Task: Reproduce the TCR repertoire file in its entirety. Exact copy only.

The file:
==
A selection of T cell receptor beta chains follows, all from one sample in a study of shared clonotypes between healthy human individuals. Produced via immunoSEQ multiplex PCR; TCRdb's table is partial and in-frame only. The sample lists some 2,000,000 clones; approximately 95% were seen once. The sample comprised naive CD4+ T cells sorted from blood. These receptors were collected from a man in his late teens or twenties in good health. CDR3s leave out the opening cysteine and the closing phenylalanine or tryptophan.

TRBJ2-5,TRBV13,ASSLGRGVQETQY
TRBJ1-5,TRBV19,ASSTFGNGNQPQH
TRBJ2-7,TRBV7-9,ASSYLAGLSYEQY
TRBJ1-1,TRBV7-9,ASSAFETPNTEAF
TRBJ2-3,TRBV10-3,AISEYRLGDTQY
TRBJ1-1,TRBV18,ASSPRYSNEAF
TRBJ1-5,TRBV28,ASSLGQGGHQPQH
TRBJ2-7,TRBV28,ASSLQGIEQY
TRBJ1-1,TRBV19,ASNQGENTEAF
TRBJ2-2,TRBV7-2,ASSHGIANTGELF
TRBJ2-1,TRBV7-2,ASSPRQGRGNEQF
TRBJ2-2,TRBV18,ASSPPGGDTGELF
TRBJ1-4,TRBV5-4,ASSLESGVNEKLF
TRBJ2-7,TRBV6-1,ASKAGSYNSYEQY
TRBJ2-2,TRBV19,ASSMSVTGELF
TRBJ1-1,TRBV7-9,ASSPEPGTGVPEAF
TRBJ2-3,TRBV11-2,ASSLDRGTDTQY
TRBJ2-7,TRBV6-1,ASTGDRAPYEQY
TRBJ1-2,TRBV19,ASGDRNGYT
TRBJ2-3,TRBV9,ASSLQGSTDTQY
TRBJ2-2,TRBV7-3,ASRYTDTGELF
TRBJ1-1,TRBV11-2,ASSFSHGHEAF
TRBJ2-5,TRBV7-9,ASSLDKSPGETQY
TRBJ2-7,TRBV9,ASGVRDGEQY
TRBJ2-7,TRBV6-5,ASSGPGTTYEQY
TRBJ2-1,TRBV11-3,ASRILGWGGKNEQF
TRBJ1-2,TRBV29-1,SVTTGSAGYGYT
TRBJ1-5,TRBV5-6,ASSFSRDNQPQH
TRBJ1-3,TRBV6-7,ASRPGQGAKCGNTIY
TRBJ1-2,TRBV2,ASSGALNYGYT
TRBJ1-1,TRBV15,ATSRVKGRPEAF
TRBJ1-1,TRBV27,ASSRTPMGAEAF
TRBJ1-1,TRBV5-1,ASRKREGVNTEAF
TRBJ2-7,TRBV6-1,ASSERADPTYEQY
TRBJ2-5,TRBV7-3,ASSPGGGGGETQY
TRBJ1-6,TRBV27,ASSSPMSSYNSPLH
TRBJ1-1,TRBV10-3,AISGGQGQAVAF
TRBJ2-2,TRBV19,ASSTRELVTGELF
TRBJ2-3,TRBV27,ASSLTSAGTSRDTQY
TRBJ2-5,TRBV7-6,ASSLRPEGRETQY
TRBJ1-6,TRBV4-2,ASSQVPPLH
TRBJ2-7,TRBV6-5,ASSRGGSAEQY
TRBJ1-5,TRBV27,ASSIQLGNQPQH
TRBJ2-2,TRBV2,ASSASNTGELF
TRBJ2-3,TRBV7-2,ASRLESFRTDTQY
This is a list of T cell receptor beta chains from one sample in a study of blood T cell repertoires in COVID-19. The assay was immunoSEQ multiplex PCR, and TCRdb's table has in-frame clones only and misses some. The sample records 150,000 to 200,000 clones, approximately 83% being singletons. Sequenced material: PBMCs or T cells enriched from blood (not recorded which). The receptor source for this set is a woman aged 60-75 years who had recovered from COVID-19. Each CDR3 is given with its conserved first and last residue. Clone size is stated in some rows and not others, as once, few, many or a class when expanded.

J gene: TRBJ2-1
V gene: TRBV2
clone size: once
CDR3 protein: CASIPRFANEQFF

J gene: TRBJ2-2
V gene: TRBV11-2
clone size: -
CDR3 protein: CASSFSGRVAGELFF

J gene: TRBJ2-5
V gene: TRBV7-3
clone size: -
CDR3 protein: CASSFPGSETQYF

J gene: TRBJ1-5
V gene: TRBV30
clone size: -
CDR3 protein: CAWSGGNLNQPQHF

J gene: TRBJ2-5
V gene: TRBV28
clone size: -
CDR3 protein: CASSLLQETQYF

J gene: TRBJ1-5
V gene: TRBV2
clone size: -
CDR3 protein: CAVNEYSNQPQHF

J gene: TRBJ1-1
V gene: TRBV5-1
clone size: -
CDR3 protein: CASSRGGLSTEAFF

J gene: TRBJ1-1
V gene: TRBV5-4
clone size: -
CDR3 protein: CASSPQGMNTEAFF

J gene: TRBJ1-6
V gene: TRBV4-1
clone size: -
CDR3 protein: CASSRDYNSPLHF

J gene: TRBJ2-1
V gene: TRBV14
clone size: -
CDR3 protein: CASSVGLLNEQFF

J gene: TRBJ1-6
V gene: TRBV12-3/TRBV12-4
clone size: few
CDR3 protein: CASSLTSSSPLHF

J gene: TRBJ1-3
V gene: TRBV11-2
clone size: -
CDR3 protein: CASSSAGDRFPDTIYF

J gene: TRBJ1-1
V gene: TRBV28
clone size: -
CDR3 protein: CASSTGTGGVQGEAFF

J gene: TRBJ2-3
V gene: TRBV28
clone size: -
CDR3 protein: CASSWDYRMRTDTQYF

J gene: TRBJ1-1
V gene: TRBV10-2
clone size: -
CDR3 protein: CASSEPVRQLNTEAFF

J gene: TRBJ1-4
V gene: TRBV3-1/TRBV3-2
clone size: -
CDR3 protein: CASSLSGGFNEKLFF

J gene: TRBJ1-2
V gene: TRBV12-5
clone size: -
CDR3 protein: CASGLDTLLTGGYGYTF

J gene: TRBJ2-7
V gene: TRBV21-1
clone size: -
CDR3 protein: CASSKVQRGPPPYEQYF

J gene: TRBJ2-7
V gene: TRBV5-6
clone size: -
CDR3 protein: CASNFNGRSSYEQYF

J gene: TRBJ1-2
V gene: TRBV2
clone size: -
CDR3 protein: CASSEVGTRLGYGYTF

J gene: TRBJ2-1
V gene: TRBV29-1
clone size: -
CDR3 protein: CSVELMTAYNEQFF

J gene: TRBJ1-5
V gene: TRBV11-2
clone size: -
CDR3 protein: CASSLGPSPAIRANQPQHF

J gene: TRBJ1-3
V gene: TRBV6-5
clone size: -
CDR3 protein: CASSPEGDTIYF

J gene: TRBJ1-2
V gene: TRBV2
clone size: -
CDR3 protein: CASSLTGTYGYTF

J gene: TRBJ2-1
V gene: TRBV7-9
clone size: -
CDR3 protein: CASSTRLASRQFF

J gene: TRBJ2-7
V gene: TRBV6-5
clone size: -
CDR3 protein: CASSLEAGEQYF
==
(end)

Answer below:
A selection of T cell receptor beta chains follows, all from one sample in a study of shared clonotypes between healthy human individuals. Produced via immunoSEQ multiplex PCR; TCRdb's table is partial and in-frame only. The sample lists some 2,000,000 clones; approximately 95% were seen once. The sample comprised naive CD4+ T cells sorted from blood. These receptors were collected from a man in his late teens or twenties in good health. CDR3s leave out the opening cysteine and the closing phenylalanine or tryptophan.

TRBJ2-5,TRBV13,ASSLGRGVQETQY
TRBJ1-5,TRBV19,ASSTFGNGNQPQH
TRBJ2-7,TRBV7-9,ASSYLAGLSYEQY
TRBJ1-1,TRBV7-9,ASSAFETPNTEAF
TRBJ2-3,TRBV10-3,AISEYRLGDTQY
TRBJ1-1,TRBV18,ASSPRYSNEAF
TRBJ1-5,TRBV28,ASSLGQGGHQPQH
TRBJ2-7,TRBV28,ASSLQGIEQY
TRBJ1-1,TRBV19,ASNQGENTEAF
TRBJ2-2,TRBV7-2,ASSHGIANTGELF
TRBJ2-1,TRBV7-2,ASSPRQGRGNEQF
TRBJ2-2,TRBV18,ASSPPGGDTGELF
TRBJ1-4,TRBV5-4,ASSLESGVNEKLF
TRBJ2-7,TRBV6-1,ASKAGSYNSYEQY
TRBJ2-2,TRBV19,ASSMSVTGELF
TRBJ1-1,TRBV7-9,ASSPEPGTGVPEAF
TRBJ2-3,TRBV11-2,ASSLDRGTDTQY
TRBJ2-7,TRBV6-1,ASTGDRAPYEQY
TRBJ1-2,TRBV19,ASGDRNGYT
TRBJ2-3,TRBV9,ASSLQGSTDTQY
TRBJ2-2,TRBV7-3,ASRYTDTGELF
TRBJ1-1,TRBV11-2,ASSFSHGHEAF
TRBJ2-5,TRBV7-9,ASSLDKSPGETQY
TRBJ2-7,TRBV9,ASGVRDGEQY
TRBJ2-7,TRBV6-5,ASSGPGTTYEQY
TRBJ2-1,TRBV11-3,ASRILGWGGKNEQF
TRBJ1-2,TRBV29-1,SVTTGSAGYGYT
TRBJ1-5,TRBV5-6,ASSFSRDNQPQH
TRBJ1-3,TRBV6-7,ASRPGQGAKCGNTIY
TRBJ1-2,TRBV2,ASSGALNYGYT
TRBJ1-1,TRBV15,ATSRVKGRPEAF
TRBJ1-1,TRBV27,ASSRTPMGAEAF
TRBJ1-1,TRBV5-1,ASRKREGVNTEAF
TRBJ2-7,TRBV6-1,ASSERADPTYEQY
TRBJ2-5,TRBV7-3,ASSPGGGGGETQY
TRBJ1-6,TRBV27,ASSSPMSSYNSPLH
TRBJ1-1,TRBV10-3,AISGGQGQAVAF
TRBJ2-2,TRBV19,ASSTRELVTGELF
TRBJ2-3,TRBV27,ASSLTSAGTSRDTQY
TRBJ2-5,TRBV7-6,ASSLRPEGRETQY
TRBJ1-6,TRBV4-2,ASSQVPPLH
TRBJ2-7,TRBV6-5,ASSRGGSAEQY
TRBJ1-5,TRBV27,ASSIQLGNQPQH
TRBJ2-2,TRBV2,ASSASNTGELF
TRBJ2-3,TRBV7-2,ASRLESFRTDTQY
This is a list of T cell receptor beta chains from one sample in a study of blood T cell repertoires in COVID-19. The assay was immunoSEQ multiplex PCR, and TCRdb's table has in-frame clones only and misses some. The sample records 150,000 to 200,000 clones, approximately 83% being singletons. Sequenced material: PBMCs or T cells enriched from blood (not recorded which). The receptor source for this set is a woman aged 60-75 years who had recovered from COVID-19. Each CDR3 is given with its conserved first and last residue. Clone size is stated in some rows and not others, as once, few, many or a class when expanded.

J gene: TRBJ2-1
V gene: TRBV2
clone size: once
CDR3 protein: CASIPRFANEQFF

J gene: TRBJ2-2
V gene: TRBV11-2
clone size: -
CDR3 protein: CASSFSGRVAGELFF

J gene: TRBJ2-5
V gene: TRBV7-3
clone size: -
CDR3 protein: CASSFPGSETQYF

J gene: TRBJ1-5
V gene: TRBV30
clone size: -
CDR3 protein: CAWSGGNLNQPQHF

J gene: TRBJ2-5
V gene: TRBV28
clone size: -
CDR3 protein: CASSLLQETQYF

J gene: TRBJ1-5
V gene: TRBV2
clone size: -
CDR3 protein: CAVNEYSNQPQHF

J gene: TRBJ1-1
V gene: TRBV5-1
clone size: -
CDR3 protein: CASSRGGLSTEAFF

J gene: TRBJ1-1
V gene: TRBV5-4
clone size: -
CDR3 protein: CASSPQGMNTEAFF

J gene: TRBJ1-6
V gene: TRBV4-1
clone size: -
CDR3 protein: CASSRDYNSPLHF

J gene: TRBJ2-1
V gene: TRBV14
clone size: -
CDR3 protein: CASSVGLLNEQFF

J gene: TRBJ1-6
V gene: TRBV12-3/TRBV12-4
clone size: few
CDR3 protein: CASSLTSSSPLHF

J gene: TRBJ1-3
V gene: TRBV11-2
clone size: -
CDR3 protein: CASSSAGDRFPDTIYF

J gene: TRBJ1-1
V gene: TRBV28
clone size: -
CDR3 protein: CASSTGTGGVQGEAFF

J gene: TRBJ2-3
V gene: TRBV28
clone size: -
CDR3 protein: CASSWDYRMRTDTQYF

J gene: TRBJ1-1
V gene: TRBV10-2
clone size: -
CDR3 protein: CASSEPVRQLNTEAFF

J gene: TRBJ1-4
V gene: TRBV3-1/TRBV3-2
clone size: -
CDR3 protein: CASSLSGGFNEKLFF

J gene: TRBJ1-2
V gene: TRBV12-5
clone size: -
CDR3 protein: CASGLDTLLTGGYGYTF

J gene: TRBJ2-7
V gene: TRBV21-1
clone size: -
CDR3 protein: CASSKVQRGPPPYEQYF

J gene: TRBJ2-7
V gene: TRBV5-6
clone size: -
CDR3 protein: CASNFNGRSSYEQYF

J gene: TRBJ1-2
V gene: TRBV2
clone size: -
CDR3 protein: CASSEVGTRLGYGYTF

J gene: TRBJ2-1
V gene: TRBV29-1
clone size: -
CDR3 protein: CSVELMTAYNEQFF

J gene: TRBJ1-5
V gene: TRBV11-2
clone size: -
CDR3 protein: CASSLGPSPAIRANQPQHF

J gene: TRBJ1-3
V gene: TRBV6-5
clone size: -
CDR3 protein: CASSPEGDTIYF

J gene: TRBJ1-2
V gene: TRBV2
clone size: -
CDR3 protein: CASSLTGTYGYTF

J gene: TRBJ2-1
V gene: TRBV7-9
clone size: -
CDR3 protein: CASSTRLASRQFF

J gene: TRBJ2-7
V gene: TRBV6-5
clone size: -
CDR3 protein: CASSLEAGEQYF